[polldaddy poll=5670035]by Sandy Gregory, M Ed, RVT, CCRA
Adapted from the October 2011 issue of Critter Communique, courtesy of the Foothill College Veterinary Technology Program.
Humans have had a long history of companionship with dogs and cats. As time has evolved, so has that bond. One of the forms that bond has taken is the care and concern for proper nutrition for the beloved family dog, and advances in food science have extended and enriched the lives of our compation animals. Today there are so many choices for the best dog snack, food, and even dietary supplements, that selecting one for your dog can be overwhelming. There are foods that are advertised for better skin, stronger joints, weight loss, and better memory; there are also foods that promise to be more palatable for pets, that look good enough for humans to eat, and that are more widely available through pet stores. The consumer can easily get lost in all the options for his or her pet.
To help pet owners make the right choice for their pets, there are two sets of nutritional profiles that have been established as the basis for regulation of dog food in the United States: Adult Maintenance and Growth and Reproduction. Anything other than this has no legal mandate for specific nutritional levels.
The consumer, however, should not rely on government standards to dictate his or her dog’s food. A basic understanding of nutrition is most helpful when deciding on your dog’s nutritional needs. The consumer should keep in mind the dog’s specific needs (age, weight, etc.), the ingredients, and how well the dog ingests those ingredients (avoiding a food that has corn as an ingredient when the dog is allergic to corn, for example). It can be a science all by itself.
The listing of ingredients in commercial pet foods is not random; they are listed by weight in descending order. The ingredients are governed by American Association of Feed Control Models, or AAFCO, model regulations. Further to those regulations, every ingredient in that product also needs to be recognized by the FDA and be approved by AAFCO. It is important to read the list of ingredients and know what is in your pet food.
The first two ingredients should be a whole protein, such as chicken, lamb, or beef. The third and fourth ingredients might be a vegetable or whole grain source, such as brown rice, but the consumer should be careful that it is not corn filler. Lastly, you have the bulk of the food. The sources for this might be corn, rice, or wheat. Sometimes you might see barley or sorghum, and even gluten for thickener.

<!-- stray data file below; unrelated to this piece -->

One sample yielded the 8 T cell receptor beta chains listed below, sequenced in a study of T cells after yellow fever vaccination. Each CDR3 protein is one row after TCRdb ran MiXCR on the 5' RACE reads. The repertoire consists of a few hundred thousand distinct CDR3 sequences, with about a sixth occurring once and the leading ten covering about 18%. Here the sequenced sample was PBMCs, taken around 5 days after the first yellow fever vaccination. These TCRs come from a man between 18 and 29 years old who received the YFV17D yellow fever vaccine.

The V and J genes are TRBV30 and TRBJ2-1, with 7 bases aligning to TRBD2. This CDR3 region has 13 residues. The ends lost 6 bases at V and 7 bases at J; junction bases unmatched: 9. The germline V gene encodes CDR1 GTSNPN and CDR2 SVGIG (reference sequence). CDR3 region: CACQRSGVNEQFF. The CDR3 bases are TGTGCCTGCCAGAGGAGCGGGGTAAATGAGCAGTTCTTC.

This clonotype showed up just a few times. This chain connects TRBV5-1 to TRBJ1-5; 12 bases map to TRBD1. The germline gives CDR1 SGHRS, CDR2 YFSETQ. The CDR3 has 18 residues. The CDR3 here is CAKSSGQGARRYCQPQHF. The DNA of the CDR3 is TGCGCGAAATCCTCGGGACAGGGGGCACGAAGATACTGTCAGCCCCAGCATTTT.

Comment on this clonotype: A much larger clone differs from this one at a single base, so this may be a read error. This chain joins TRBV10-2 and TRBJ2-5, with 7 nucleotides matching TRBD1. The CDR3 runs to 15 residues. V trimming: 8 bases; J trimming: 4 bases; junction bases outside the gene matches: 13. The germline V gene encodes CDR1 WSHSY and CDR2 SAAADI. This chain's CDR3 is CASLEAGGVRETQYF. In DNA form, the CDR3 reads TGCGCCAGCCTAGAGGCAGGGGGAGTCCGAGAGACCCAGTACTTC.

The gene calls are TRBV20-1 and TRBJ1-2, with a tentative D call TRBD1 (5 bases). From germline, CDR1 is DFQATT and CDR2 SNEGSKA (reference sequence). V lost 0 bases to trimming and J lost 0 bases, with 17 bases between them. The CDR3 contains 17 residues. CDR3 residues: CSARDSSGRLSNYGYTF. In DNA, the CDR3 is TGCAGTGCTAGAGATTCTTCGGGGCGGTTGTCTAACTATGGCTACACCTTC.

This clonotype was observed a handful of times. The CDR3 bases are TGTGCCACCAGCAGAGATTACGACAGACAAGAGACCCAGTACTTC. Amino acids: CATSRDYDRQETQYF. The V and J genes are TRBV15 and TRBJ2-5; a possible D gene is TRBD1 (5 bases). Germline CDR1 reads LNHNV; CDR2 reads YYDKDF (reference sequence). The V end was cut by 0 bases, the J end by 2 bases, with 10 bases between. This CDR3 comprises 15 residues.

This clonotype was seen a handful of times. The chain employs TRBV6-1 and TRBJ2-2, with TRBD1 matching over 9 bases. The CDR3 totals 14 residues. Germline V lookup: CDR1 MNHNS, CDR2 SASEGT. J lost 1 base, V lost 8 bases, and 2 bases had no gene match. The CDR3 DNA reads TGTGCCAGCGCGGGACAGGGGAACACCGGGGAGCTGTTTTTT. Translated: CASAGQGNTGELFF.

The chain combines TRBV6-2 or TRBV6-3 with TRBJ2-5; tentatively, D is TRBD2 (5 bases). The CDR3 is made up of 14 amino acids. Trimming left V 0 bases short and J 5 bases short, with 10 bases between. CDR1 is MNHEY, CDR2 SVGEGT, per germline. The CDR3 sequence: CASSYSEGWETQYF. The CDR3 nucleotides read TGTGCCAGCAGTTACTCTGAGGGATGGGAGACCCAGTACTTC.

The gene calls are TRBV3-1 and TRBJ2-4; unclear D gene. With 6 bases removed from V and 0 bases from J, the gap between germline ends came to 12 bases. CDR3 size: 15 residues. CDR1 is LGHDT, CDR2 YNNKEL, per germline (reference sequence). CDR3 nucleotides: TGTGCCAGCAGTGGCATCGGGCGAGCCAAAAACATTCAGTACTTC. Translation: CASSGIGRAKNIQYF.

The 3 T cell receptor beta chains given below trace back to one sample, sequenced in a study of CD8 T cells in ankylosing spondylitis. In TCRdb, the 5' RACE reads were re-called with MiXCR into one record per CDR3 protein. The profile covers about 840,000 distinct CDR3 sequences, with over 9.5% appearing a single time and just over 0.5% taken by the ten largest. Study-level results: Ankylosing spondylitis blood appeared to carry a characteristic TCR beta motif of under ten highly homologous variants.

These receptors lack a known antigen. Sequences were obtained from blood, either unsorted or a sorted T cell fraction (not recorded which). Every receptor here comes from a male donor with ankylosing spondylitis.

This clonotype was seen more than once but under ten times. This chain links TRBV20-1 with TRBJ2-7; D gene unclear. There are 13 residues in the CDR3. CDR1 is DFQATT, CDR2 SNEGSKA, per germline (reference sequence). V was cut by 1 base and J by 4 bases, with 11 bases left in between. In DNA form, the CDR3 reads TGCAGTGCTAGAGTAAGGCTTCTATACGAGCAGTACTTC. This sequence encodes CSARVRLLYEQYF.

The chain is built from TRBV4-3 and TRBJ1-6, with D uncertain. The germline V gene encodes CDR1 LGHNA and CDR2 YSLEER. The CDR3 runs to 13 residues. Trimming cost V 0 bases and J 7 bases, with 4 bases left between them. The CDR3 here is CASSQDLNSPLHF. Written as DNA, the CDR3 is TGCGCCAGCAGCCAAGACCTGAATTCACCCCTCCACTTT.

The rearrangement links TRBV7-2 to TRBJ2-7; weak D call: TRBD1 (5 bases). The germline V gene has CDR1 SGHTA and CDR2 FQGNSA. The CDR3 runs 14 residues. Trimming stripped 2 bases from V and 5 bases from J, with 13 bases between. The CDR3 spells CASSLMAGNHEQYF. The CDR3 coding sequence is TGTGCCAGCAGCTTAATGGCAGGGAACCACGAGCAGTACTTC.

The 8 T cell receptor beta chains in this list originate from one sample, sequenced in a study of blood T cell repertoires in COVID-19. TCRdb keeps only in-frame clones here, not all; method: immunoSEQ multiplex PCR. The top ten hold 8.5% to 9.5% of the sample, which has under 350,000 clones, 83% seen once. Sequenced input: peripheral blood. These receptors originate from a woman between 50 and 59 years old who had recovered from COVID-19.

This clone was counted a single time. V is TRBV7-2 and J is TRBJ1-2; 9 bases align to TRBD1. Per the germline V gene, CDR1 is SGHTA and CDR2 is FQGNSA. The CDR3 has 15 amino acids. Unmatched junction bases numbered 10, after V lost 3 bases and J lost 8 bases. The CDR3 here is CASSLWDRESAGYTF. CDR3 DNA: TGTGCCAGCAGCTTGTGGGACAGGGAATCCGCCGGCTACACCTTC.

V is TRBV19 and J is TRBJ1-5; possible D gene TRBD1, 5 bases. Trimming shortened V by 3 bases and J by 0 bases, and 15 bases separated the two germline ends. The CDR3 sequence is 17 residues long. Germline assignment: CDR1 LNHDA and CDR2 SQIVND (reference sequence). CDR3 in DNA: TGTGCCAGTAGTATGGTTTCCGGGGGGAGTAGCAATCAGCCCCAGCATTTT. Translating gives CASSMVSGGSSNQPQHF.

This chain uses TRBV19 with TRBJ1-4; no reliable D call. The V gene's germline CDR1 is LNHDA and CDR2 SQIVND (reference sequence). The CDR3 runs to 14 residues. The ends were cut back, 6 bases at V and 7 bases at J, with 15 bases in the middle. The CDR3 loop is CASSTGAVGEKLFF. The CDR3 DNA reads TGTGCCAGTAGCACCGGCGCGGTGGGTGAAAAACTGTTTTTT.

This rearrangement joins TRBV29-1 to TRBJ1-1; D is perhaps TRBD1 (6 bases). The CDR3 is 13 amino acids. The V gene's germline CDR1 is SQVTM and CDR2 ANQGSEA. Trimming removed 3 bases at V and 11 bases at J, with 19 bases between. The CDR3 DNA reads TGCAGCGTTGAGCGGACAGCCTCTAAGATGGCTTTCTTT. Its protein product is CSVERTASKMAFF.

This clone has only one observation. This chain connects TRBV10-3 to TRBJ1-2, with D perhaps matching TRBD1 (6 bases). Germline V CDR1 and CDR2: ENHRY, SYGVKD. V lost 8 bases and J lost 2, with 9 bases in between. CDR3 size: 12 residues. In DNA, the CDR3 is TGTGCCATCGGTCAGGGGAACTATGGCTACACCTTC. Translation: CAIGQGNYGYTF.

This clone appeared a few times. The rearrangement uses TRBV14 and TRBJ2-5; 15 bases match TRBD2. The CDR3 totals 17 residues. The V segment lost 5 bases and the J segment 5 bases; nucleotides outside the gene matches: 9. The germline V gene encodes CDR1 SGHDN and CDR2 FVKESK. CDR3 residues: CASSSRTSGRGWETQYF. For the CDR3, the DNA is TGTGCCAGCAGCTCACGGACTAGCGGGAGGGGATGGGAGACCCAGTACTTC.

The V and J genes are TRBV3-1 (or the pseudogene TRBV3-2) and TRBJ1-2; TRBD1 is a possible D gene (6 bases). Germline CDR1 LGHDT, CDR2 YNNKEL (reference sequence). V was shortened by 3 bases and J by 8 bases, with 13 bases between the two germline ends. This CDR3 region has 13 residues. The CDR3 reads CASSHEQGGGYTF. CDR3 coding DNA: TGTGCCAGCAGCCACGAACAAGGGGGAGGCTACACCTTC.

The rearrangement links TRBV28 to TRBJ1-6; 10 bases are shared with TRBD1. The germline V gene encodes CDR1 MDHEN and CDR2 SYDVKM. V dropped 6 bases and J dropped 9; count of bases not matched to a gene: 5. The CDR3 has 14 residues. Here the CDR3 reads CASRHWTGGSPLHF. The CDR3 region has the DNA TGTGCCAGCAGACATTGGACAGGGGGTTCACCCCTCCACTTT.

It is just best to stay away from foods that list meat by-products as ingredients. If the dog’s dietary restrictions leave no choice but to feed a food with by-products, at least choose a food that lists the specific source of the by-product. For example, “chicken by-product” is not a great protein source, but it’s better quality than “meat by-product,” which is a mix of feet, feathers, beaks, hooves, hair, tumors, and other low quality products made into a meat mix.
When looking at the preservatives in dog food, look for foods preserved with vitamin E and vitamin C, sometimes labeled as “mixed tocopherols.” Avoid foods with BHA, BHT, or other chemical preservatives.
These are some of the many examples of ingredients consumers will find in many commercial pet foods. It is important to look at the label and not always trust what picture is on the front of the bag or the can. Since the company wants to sell food, it will whet your palate with inviting photographs. And some of the ingredients advertised might include things like berries, fruit, and herbs, but while they sound good to you, those ingredients may be in such a small amounts that their benefits are negligible.
So, do your research. Knowing and understanding good pet nutrition and food labels will help to extend the life of your pet. There are many resources out there to aid your research, including AAFCO (http://www.aafco.org), the American Pet Products Association (http://www.americanpetproducts.org), and the Pet Food Institute (http://petfoodinstitute.org). Bon appetit!
Sandy Gregory has a Master’s degree in Exercise Science and specializes in pet nutrition and weight management. A Registered Veterinary Technician and Certified Canine Rehabilitation Assistant, she works as a physical rehabilitation therapist at Scout’s House and as an Instructor at the Foothill College Veterinary Technology Program.